Something I wanted to share with you for quite some time, every camera system has their “duds” and I will tell you about the two I have been using on my latest Nikon and Canon bodies. Let’s start with Nikon:
The undisputed, worst lens ever in the Nikon line up: the Nikkor 24-120mm G f3.5-5.6 ED VR , you can find it on eBay for around $200 bucks or less. Why do I still keep and love this lens, even on the D800E?
find out after the break
Update: great savings on Nikon gear here BH
and Canon gear here at BH.
first of all, the lens is only truly terrible if you shoot wide open at 24mm. Ok, it is still terrible when you shoot at 5.6 at 24mm, however, as soon as you stop down to f5.6 1/2 (f6.3) MAGIC happens, the lens sharpens up nicely across the frame (provided you have a copy which doesn’t suffer from decentering issues) except for the most extreme corners and suddenly produces perfectly usable results at any focal length, even on the D800E. Remember, this is a $200 lens, covering a very desirable focal range with effective image stabilization. The built quality is plastic and not up to pro standards but it has a metal mount, and if you get a decent copy (plenty out there) it can hold its own against much more expenses lenses.
Would I use it for critical landscape or architecture work? Of course not. But as a general, light weight – do it all – absolutely. It isn’t the sharpest lens – not as critical in real life as it seems when looking at DXO charts. For general photography, the difference in sharpness (10P-Mpix vs 12P-Mpix when compared to the latest version, the 24-120mm f4) is negligible (even when viewed at 100%). Googling for reviews of the 24-120mm f4 will produce mostly positive reviews (overblown positive, imho, and overblown negative for the older version). Since I have used both lenses extensively I can tell you I was disappointed with the new 24-120mm f4 on the D800E. The center was sharp but I didn’t dare to shoot with it wide open. Quite a disappointment for a fairly expensive, pro oriented piece of glass. (Unlike Canon’s 24-105mm, which is already fantastic at f4)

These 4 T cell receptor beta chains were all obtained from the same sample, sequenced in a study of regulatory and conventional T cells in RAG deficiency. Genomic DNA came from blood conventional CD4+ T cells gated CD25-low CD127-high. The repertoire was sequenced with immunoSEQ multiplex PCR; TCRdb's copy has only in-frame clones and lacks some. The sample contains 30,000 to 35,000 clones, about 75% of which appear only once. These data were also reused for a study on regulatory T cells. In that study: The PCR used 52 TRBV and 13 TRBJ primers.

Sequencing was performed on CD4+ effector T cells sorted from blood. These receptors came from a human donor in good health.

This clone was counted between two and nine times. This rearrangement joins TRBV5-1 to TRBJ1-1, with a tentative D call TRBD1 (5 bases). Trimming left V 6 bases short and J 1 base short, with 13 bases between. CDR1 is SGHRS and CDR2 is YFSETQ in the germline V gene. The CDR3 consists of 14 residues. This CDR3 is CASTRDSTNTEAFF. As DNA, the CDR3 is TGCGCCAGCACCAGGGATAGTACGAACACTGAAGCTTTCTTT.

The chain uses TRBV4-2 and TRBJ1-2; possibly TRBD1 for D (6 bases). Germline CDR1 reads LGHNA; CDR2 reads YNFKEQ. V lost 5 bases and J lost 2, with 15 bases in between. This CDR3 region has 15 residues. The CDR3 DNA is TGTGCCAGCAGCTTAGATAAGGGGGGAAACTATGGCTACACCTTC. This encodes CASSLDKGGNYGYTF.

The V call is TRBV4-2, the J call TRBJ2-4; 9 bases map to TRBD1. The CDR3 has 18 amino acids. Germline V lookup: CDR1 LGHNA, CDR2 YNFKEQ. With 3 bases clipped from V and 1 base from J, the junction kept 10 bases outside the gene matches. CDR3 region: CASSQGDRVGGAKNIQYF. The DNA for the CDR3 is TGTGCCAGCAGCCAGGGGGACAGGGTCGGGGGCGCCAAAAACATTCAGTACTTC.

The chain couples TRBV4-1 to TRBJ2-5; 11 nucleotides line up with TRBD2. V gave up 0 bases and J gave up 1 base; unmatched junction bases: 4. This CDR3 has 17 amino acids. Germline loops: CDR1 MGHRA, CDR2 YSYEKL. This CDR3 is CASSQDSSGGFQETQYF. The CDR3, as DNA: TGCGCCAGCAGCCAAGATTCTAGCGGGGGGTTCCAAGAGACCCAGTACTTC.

The new 24-120mm f4 is very good once stopped down to 5.6. You can save yourself about a grand, and only give up 1/2 stop and a little bit of sharpness in the most extreme corners. The other, highly attractive attribute of the old 24-120mm is its weight, or lack of it. 575 grams versus 710 grams. This – unlike the measurements for sharpness, will make a big difference when out on walks. Another desirable attribute of this oldie: fantastic for close ups, one of those things when you really can’t justify forking over big bucks for a dedicated macro lens, the 24 120mm lets you focus down to about 0.5m at 120mm, throw on an electronic coupled extension tube and you start to enter true macro territory AND maintain image stabilization. I am positive you would not be able to see a significant difference compared to a true macro lens on most common subjects.
And if that’s not enough, I like to use it as a general video lens, at full HD, this lens has plenty of resolution left even wide open. No need to worry about stopping it down, image stabilization really kicks in when zooming towards the long end. Of course it can’t compete with Sony’s active image stabilization, which was optimized for video, but for $200, looking at the sum of things, suddenly this lens looks very attractive.
I would rank the Canon 28 135mm a notch above the Nikon 24 120mm in terms of performance, mainly because it shows less distortion at the wide end due to the less extreme fov and the fact that it isn’t terrible wide open. It also shows less CA. You can also find it on ebay for around $200. Other then that, everything said about the Nikkor 24 120mm also applies to the Canon. The Nikon still looks contemporary and nicely integrates with current G lenses, whereas the Canon looks quite outdated (just in case that matters to you Two of the most underrated Lenses with zero sex appeal still deliver the goods when mounted on the latest DLSR’s.
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